BY PR. SCOTT GRISWOLD
Brenda grew up on a sheep farm in Minnesota. She loved the little lambs, but her fondest childhood memories are the visits from relatives who were missionaries in Africa. As she listened to their stories, she knew there was only one thing she would ever be: a missionary nurse.
After earning a nursing degree, Brenda married Pastor Dick Duerksen, and Africa seemed closer than ever. Instead, calls to various leadership positions kept them on the homeward side of the ocean. Finally, they received a call to join Maranatha Volunteers International. Brenda began traveling the world, coordinating medical clinics wherever a church or school was under construction. She loved every minute of it.
In time, the Oregon Conference of Seventh-day Adventists called Pastor Duerksen, and once again the mission field was on the other side of the world. Or was it? Brenda thought deeply as she puttered around her orchid greenhouse. What did God want her to do?
Then, the Conference called. Would she work part-time helping with health ministry and community services? It fit her abilities. She agreed. But was it the mission field that mattered so much to her? Calls began to come in from the Sunnyside Seventh-day Adventist Church. They were having wonderful problems—their church was being overrun by Adventist refugees from the Congo. Cultural differences were raising issues that needed to be worked through.
Since her teenage years, Brenda had longed to help in refugee camps. Once, she had planned to travel to the Thai-Myanmar border to help longtime family friend and ASAP founder Judy Aitken in the camps there, but it never quite worked out. Now, Brenda began to learn more about the many refugees, immigrants, and international students living in Portland, Oregon. In particular, there were many Karen from Myanmar. Soon the conference asked her to help coordinate ministry among the refugees. She looked around for people involved in such activities and developed a refugee taskforce to learn how to respond to the needs.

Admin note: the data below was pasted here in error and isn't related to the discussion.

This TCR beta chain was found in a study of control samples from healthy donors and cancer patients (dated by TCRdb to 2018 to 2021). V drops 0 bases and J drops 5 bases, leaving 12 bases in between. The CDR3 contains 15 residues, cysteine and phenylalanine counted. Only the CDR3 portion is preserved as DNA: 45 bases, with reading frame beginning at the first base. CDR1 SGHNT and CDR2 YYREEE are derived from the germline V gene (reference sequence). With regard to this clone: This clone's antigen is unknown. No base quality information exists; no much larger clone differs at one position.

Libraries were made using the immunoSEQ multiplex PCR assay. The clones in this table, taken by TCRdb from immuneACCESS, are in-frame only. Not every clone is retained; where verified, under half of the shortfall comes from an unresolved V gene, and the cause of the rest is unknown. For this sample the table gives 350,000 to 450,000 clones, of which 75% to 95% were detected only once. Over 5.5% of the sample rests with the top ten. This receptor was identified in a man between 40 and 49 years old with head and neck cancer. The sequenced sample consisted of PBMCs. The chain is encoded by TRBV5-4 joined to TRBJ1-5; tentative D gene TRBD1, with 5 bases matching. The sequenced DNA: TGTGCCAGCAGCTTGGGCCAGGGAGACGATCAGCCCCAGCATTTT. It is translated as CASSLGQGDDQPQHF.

Brenda really did not feel equipped for this ministry. She flew to Tucson, Arizona, to attend a seminar, and she gathered as many ideas as she could from Terri Saelee, coordinator for Adventist Refugee and Immigrant Ministries for the North American Division, and Pastor Jimmy Shwe, church planter coordinator for the Karen. There she learned about the online cross-cultural missions training Reach the World Next Door.
“I have to do that training!” she exclaimed. She ordered the workbook and videos, then told her Hood View Seventh-day Adventist Church family. “Would anyone like to join me?” she asked, as she passed around a clipboard. Twelve people signed up. The group grew to 16, meeting every Thursday evening in the Duerksen’s home.
Group members were impacted in different ways. One member, Carl, reached out to a refugee from Iraq. They met together at restaurants. They practiced English. The Iraqi had significant physical challenges because of beatings during the war. Carl took him to medical appointments. They became close friends, which his Iraqi friend said is the very thing he needed most.